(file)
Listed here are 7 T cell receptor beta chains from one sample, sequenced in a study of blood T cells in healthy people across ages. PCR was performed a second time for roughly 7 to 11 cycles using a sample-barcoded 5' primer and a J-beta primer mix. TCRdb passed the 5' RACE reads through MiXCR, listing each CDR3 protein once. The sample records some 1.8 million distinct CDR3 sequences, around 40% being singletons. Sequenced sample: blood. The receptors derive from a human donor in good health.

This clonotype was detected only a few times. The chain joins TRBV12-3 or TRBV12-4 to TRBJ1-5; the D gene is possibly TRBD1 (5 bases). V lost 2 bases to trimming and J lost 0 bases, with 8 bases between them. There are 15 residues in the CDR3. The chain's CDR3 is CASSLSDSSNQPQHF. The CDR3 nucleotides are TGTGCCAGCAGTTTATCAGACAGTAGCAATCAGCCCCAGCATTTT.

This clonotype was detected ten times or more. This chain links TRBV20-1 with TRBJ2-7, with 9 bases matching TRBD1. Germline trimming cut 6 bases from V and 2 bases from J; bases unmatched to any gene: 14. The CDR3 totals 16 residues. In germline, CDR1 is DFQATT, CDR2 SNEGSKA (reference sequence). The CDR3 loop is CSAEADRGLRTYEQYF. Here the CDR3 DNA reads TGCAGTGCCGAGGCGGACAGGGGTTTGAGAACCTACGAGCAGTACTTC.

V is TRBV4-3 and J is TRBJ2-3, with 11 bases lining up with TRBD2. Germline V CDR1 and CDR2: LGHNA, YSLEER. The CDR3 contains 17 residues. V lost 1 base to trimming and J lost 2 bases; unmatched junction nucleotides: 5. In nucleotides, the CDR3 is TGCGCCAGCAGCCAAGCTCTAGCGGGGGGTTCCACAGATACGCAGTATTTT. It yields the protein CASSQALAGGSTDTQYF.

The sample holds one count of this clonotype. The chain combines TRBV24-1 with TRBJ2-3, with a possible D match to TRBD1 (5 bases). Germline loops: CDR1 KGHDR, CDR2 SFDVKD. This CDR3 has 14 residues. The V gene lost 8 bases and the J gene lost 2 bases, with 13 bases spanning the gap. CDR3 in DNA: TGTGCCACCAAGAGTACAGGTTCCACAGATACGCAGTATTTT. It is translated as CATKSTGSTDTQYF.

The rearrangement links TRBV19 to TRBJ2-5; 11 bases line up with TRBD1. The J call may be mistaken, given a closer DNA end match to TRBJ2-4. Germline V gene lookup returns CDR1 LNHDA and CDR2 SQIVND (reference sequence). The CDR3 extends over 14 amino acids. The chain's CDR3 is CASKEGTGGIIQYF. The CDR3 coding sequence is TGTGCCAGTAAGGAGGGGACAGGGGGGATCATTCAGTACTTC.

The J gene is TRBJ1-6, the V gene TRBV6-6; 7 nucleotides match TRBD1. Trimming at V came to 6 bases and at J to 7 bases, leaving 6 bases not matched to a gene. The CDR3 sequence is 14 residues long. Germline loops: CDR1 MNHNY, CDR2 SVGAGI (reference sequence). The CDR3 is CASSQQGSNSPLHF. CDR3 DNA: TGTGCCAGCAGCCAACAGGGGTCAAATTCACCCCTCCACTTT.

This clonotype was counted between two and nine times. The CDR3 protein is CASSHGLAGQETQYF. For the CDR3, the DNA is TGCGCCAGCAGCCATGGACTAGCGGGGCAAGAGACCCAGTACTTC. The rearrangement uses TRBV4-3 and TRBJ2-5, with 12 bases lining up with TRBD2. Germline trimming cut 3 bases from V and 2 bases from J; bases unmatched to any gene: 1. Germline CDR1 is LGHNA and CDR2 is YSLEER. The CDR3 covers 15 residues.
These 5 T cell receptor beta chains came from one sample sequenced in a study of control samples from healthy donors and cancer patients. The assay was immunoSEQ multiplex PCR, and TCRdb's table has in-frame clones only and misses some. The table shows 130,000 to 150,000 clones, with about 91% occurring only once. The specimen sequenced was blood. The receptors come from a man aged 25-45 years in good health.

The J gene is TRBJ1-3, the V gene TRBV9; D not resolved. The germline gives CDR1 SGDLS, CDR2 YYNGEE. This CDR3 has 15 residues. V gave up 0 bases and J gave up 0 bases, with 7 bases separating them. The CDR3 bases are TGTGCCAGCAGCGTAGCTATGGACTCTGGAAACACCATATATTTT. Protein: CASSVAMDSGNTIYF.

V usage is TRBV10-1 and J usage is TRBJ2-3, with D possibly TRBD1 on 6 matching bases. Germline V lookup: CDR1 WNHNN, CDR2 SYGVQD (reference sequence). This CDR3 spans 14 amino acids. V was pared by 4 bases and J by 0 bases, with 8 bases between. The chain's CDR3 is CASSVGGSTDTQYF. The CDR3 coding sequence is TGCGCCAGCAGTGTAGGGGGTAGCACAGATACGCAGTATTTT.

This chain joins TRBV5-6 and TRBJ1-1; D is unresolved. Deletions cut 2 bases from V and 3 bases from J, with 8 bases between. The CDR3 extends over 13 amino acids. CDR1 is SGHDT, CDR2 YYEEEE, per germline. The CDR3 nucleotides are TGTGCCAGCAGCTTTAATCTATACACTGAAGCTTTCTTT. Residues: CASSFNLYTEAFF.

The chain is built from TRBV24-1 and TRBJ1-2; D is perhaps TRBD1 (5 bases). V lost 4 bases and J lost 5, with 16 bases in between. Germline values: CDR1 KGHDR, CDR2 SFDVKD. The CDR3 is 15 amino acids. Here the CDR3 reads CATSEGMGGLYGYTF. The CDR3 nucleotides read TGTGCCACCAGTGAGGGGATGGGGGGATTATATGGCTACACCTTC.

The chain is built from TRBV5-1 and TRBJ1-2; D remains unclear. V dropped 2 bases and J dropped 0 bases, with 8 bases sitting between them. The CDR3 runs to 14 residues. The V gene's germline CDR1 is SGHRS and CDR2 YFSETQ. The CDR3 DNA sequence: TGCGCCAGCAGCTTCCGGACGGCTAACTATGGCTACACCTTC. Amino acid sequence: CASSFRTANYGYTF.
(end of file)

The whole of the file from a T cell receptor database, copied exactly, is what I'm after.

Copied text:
Listed here are 7 T cell receptor beta chains from one sample, sequenced in a study of blood T cells in healthy people across ages. PCR was performed a second time for roughly 7 to 11 cycles using a sample-barcoded 5' primer and a J-beta primer mix. TCRdb passed the 5' RACE reads through MiXCR, listing each CDR3 protein once. The sample records some 1.8 million distinct CDR3 sequences, around 40% being singletons. Sequenced sample: blood. The receptors derive from a human donor in good health.

This clonotype was detected only a few times. The chain joins TRBV12-3 or TRBV12-4 to TRBJ1-5; the D gene is possibly TRBD1 (5 bases). V lost 2 bases to trimming and J lost 0 bases, with 8 bases between them. There are 15 residues in the CDR3. The chain's CDR3 is CASSLSDSSNQPQHF. The CDR3 nucleotides are TGTGCCAGCAGTTTATCAGACAGTAGCAATCAGCCCCAGCATTTT.

This clonotype was detected ten times or more. This chain links TRBV20-1 with TRBJ2-7, with 9 bases matching TRBD1. Germline trimming cut 6 bases from V and 2 bases from J; bases unmatched to any gene: 14. The CDR3 totals 16 residues. In germline, CDR1 is DFQATT, CDR2 SNEGSKA (reference sequence). The CDR3 loop is CSAEADRGLRTYEQYF. Here the CDR3 DNA reads TGCAGTGCCGAGGCGGACAGGGGTTTGAGAACCTACGAGCAGTACTTC.

V is TRBV4-3 and J is TRBJ2-3, with 11 bases lining up with TRBD2. Germline V CDR1 and CDR2: LGHNA, YSLEER. The CDR3 contains 17 residues. V lost 1 base to trimming and J lost 2 bases; unmatched junction nucleotides: 5. In nucleotides, the CDR3 is TGCGCCAGCAGCCAAGCTCTAGCGGGGGGTTCCACAGATACGCAGTATTTT. It yields the protein CASSQALAGGSTDTQYF.

The sample holds one count of this clonotype. The chain combines TRBV24-1 with TRBJ2-3, with a possible D match to TRBD1 (5 bases). Germline loops: CDR1 KGHDR, CDR2 SFDVKD. This CDR3 has 14 residues. The V gene lost 8 bases and the J gene lost 2 bases, with 13 bases spanning the gap. CDR3 in DNA: TGTGCCACCAAGAGTACAGGTTCCACAGATACGCAGTATTTT. It is translated as CATKSTGSTDTQYF.

The rearrangement links TRBV19 to TRBJ2-5; 11 bases line up with TRBD1. The J call may be mistaken, given a closer DNA end match to TRBJ2-4. Germline V gene lookup returns CDR1 LNHDA and CDR2 SQIVND (reference sequence). The CDR3 extends over 14 amino acids. The chain's CDR3 is CASKEGTGGIIQYF. The CDR3 coding sequence is TGTGCCAGTAAGGAGGGGACAGGGGGGATCATTCAGTACTTC.

The J gene is TRBJ1-6, the V gene TRBV6-6; 7 nucleotides match TRBD1. Trimming at V came to 6 bases and at J to 7 bases, leaving 6 bases not matched to a gene. The CDR3 sequence is 14 residues long. Germline loops: CDR1 MNHNY, CDR2 SVGAGI (reference sequence). The CDR3 is CASSQQGSNSPLHF. CDR3 DNA: TGTGCCAGCAGCCAACAGGGGTCAAATTCACCCCTCCACTTT.

This clonotype was counted between two and nine times. The CDR3 protein is CASSHGLAGQETQYF. For the CDR3, the DNA is TGCGCCAGCAGCCATGGACTAGCGGGGCAAGAGACCCAGTACTTC. The rearrangement uses TRBV4-3 and TRBJ2-5, with 12 bases lining up with TRBD2. Germline trimming cut 3 bases from V and 2 bases from J; bases unmatched to any gene: 1. Germline CDR1 is LGHNA and CDR2 is YSLEER. The CDR3 covers 15 residues.
These 5 T cell receptor beta chains came from one sample sequenced in a study of control samples from healthy donors and cancer patients. The assay was immunoSEQ multiplex PCR, and TCRdb's table has in-frame clones only and misses some. The table shows 130,000 to 150,000 clones, with about 91% occurring only once. The specimen sequenced was blood. The receptors come from a man aged 25-45 years in good health.

The J gene is TRBJ1-3, the V gene TRBV9; D not resolved. The germline gives CDR1 SGDLS, CDR2 YYNGEE. This CDR3 has 15 residues. V gave up 0 bases and J gave up 0 bases, with 7 bases separating them. The CDR3 bases are TGTGCCAGCAGCGTAGCTATGGACTCTGGAAACACCATATATTTT. Protein: CASSVAMDSGNTIYF.

V usage is TRBV10-1 and J usage is TRBJ2-3, with D possibly TRBD1 on 6 matching bases. Germline V lookup: CDR1 WNHNN, CDR2 SYGVQD (reference sequence). This CDR3 spans 14 amino acids. V was pared by 4 bases and J by 0 bases, with 8 bases between. The chain's CDR3 is CASSVGGSTDTQYF. The CDR3 coding sequence is TGCGCCAGCAGTGTAGGGGGTAGCACAGATACGCAGTATTTT.

This chain joins TRBV5-6 and TRBJ1-1; D is unresolved. Deletions cut 2 bases from V and 3 bases from J, with 8 bases between. The CDR3 extends over 13 amino acids. CDR1 is SGHDT, CDR2 YYEEEE, per germline. The CDR3 nucleotides are TGTGCCAGCAGCTTTAATCTATACACTGAAGCTTTCTTT. Residues: CASSFNLYTEAFF.

The chain is built from TRBV24-1 and TRBJ1-2; D is perhaps TRBD1 (5 bases). V lost 4 bases and J lost 5, with 16 bases in between. Germline values: CDR1 KGHDR, CDR2 SFDVKD. The CDR3 is 15 amino acids. Here the CDR3 reads CATSEGMGGLYGYTF. The CDR3 nucleotides read TGTGCCACCAGTGAGGGGATGGGGGGATTATATGGCTACACCTTC.

The chain is built from TRBV5-1 and TRBJ1-2; D remains unclear. V dropped 2 bases and J dropped 0 bases, with 8 bases sitting between them. The CDR3 runs to 14 residues. The V gene's germline CDR1 is SGHRS and CDR2 YFSETQ. The CDR3 DNA sequence: TGCGCCAGCAGCTTCCGGACGGCTAACTATGGCTACACCTTC. Amino acid sequence: CASSFRTANYGYTF.